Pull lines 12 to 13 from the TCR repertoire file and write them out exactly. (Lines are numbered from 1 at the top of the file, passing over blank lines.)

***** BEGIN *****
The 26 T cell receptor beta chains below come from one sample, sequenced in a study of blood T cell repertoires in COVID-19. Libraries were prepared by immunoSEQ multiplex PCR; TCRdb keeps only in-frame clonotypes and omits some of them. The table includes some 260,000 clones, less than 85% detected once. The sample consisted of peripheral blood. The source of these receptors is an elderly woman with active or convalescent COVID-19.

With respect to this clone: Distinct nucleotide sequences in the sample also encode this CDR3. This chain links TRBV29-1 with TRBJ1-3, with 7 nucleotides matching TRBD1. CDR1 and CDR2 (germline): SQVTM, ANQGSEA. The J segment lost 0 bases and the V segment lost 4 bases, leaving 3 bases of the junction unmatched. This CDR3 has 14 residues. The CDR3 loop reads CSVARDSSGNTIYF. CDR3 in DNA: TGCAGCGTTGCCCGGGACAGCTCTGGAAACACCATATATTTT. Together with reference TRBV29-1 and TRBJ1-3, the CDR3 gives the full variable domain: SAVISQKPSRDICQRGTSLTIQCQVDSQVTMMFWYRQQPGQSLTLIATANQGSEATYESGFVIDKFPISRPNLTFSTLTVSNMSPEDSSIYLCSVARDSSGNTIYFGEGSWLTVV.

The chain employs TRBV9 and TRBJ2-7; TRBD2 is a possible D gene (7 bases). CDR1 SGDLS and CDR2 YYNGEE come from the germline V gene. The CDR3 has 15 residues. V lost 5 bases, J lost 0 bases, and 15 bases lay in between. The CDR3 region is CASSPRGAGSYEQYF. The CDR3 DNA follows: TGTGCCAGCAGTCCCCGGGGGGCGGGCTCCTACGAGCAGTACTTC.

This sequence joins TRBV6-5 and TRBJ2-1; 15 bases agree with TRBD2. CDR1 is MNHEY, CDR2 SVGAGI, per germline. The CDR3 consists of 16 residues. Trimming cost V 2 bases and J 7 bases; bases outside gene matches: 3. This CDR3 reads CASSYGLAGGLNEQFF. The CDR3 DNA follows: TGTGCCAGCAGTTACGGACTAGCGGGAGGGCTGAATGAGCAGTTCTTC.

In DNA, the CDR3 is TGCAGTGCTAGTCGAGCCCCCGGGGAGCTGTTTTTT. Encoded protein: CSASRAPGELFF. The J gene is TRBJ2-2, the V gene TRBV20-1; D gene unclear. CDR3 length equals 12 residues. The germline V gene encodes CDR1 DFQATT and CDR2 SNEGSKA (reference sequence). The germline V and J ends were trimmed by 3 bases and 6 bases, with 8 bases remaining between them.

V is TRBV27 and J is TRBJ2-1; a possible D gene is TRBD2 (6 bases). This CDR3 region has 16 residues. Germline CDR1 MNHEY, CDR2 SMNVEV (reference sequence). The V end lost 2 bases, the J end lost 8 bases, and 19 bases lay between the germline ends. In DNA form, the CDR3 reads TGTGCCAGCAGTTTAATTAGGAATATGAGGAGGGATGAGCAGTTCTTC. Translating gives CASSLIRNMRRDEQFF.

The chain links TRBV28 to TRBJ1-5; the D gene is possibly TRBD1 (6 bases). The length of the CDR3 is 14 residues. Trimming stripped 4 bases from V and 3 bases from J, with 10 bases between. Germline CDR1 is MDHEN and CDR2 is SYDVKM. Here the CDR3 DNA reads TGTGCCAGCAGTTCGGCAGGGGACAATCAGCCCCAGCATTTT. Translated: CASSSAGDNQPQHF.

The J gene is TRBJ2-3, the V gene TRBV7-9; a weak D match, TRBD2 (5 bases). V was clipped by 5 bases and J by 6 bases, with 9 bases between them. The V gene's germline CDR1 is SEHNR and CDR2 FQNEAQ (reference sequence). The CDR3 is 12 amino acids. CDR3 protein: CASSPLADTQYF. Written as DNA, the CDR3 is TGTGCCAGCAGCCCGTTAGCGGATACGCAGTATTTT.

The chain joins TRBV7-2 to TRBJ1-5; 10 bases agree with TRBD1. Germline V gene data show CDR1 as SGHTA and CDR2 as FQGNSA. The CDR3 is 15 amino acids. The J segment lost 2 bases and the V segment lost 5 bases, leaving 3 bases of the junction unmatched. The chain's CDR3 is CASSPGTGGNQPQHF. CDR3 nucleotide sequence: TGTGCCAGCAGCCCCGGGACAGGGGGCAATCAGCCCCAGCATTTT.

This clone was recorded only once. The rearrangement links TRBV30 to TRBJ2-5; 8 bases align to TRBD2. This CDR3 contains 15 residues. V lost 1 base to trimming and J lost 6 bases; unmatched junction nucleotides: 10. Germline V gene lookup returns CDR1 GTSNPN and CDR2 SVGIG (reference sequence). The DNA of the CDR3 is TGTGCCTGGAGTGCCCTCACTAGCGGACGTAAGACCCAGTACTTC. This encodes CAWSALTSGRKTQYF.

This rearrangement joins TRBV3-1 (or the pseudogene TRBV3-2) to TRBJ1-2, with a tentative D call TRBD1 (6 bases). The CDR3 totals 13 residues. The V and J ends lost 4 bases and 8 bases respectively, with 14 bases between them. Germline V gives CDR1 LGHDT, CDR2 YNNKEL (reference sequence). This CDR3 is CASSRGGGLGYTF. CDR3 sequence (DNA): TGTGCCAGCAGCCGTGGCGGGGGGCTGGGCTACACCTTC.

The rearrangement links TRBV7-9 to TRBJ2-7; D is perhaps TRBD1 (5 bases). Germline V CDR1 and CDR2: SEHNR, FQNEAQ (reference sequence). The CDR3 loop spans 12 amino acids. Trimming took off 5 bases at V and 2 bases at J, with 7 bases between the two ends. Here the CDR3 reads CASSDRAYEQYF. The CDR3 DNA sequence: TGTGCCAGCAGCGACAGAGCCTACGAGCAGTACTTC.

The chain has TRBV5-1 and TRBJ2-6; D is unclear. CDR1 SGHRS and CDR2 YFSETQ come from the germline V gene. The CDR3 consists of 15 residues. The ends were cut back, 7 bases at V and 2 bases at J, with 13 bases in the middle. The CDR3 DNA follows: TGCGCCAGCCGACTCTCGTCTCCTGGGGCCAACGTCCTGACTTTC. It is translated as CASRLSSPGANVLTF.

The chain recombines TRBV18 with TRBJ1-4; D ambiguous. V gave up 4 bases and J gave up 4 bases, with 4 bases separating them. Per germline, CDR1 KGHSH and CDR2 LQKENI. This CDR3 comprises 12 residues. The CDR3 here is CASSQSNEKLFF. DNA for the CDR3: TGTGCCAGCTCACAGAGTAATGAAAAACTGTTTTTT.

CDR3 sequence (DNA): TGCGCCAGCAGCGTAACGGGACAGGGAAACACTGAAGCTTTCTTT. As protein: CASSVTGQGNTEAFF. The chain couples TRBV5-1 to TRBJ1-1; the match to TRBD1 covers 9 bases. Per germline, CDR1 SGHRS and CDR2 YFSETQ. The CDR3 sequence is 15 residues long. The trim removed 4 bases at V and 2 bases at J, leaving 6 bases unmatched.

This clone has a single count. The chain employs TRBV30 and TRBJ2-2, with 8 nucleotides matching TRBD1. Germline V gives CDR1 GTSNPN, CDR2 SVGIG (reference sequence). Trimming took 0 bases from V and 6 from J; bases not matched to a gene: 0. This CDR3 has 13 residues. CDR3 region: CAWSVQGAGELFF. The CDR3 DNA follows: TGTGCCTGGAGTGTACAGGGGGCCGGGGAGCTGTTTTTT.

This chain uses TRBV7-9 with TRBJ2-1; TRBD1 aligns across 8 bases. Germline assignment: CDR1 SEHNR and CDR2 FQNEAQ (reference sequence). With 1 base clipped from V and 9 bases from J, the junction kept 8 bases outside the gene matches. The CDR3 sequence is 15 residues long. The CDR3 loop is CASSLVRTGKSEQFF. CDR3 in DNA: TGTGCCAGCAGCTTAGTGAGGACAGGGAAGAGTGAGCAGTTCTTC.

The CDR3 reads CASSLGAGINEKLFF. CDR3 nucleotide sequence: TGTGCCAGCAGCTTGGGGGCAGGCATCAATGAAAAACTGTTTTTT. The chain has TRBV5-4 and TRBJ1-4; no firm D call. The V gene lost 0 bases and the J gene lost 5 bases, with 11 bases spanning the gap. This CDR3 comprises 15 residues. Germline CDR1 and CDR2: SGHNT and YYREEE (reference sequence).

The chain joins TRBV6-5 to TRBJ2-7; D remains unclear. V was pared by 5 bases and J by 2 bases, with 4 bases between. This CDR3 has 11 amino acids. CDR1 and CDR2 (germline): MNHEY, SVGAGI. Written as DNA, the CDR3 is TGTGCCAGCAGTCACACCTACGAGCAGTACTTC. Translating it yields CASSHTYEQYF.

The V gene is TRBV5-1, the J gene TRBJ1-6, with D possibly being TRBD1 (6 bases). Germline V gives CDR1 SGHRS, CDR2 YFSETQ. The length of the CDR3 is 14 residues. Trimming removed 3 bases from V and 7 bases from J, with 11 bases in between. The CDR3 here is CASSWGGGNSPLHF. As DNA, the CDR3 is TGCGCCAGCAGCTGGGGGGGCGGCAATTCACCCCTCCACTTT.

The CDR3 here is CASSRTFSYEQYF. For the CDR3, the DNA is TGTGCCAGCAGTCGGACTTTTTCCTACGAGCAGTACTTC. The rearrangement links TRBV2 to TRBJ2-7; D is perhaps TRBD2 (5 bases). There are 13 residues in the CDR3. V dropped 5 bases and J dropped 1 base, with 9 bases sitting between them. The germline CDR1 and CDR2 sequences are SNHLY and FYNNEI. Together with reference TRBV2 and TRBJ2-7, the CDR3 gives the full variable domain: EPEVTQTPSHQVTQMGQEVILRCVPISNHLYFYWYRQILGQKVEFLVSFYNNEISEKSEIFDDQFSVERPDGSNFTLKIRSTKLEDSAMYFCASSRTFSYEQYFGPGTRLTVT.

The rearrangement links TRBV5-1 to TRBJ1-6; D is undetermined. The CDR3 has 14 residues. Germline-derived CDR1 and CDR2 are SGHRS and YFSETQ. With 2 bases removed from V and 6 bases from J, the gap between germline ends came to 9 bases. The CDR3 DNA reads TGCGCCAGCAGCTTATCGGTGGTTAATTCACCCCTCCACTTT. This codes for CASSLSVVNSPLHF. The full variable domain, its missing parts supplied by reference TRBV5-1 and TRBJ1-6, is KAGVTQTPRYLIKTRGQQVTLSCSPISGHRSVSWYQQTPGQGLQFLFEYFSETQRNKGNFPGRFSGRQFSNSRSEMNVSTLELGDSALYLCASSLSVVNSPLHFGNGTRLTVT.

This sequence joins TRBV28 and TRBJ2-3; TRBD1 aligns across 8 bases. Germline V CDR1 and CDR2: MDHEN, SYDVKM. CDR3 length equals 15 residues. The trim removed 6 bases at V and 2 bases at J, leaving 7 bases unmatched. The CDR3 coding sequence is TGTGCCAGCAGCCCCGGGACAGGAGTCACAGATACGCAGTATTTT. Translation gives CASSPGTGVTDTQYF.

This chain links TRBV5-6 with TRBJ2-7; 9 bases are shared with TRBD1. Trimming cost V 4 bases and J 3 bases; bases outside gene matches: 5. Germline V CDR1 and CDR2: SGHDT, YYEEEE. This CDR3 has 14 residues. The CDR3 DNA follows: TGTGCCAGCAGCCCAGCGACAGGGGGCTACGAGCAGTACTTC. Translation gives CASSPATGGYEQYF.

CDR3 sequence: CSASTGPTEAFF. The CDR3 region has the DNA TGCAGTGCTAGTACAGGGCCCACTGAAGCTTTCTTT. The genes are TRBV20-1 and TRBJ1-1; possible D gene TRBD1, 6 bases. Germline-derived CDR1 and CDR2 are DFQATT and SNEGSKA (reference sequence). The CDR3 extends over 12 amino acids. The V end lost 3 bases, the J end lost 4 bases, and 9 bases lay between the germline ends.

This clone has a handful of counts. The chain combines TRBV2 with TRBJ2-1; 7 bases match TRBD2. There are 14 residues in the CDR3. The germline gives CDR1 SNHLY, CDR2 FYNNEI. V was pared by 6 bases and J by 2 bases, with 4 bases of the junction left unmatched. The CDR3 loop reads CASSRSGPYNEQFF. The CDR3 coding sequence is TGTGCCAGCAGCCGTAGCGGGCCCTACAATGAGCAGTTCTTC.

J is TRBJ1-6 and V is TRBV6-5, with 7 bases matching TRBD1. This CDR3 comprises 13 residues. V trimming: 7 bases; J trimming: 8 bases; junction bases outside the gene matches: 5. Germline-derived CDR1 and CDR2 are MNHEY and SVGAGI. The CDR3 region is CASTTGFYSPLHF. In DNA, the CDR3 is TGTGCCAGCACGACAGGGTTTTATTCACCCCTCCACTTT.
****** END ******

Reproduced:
The rearrangement links TRBV7-9 to TRBJ2-7; D is perhaps TRBD1 (5 bases). Germline V CDR1 and CDR2: SEHNR, FQNEAQ (reference sequence). The CDR3 loop spans 12 amino acids. Trimming took off 5 bases at V and 2 bases at J, with 7 bases between the two ends. Here the CDR3 reads CASSDRAYEQYF. The CDR3 DNA sequence: TGTGCCAGCAGCGACAGAGCCTACGAGCAGTACTTC.

The chain has TRBV5-1 and TRBJ2-6; D is unclear. CDR1 SGHRS and CDR2 YFSETQ come from the germline V gene. The CDR3 consists of 15 residues. The ends were cut back, 7 bases at V and 2 bases at J, with 13 bases in the middle. The CDR3 DNA follows: TGCGCCAGCCGACTCTCGTCTCCTGGGGCCAACGTCCTGACTTTC. It is translated as CASRLSSPGANVLTF.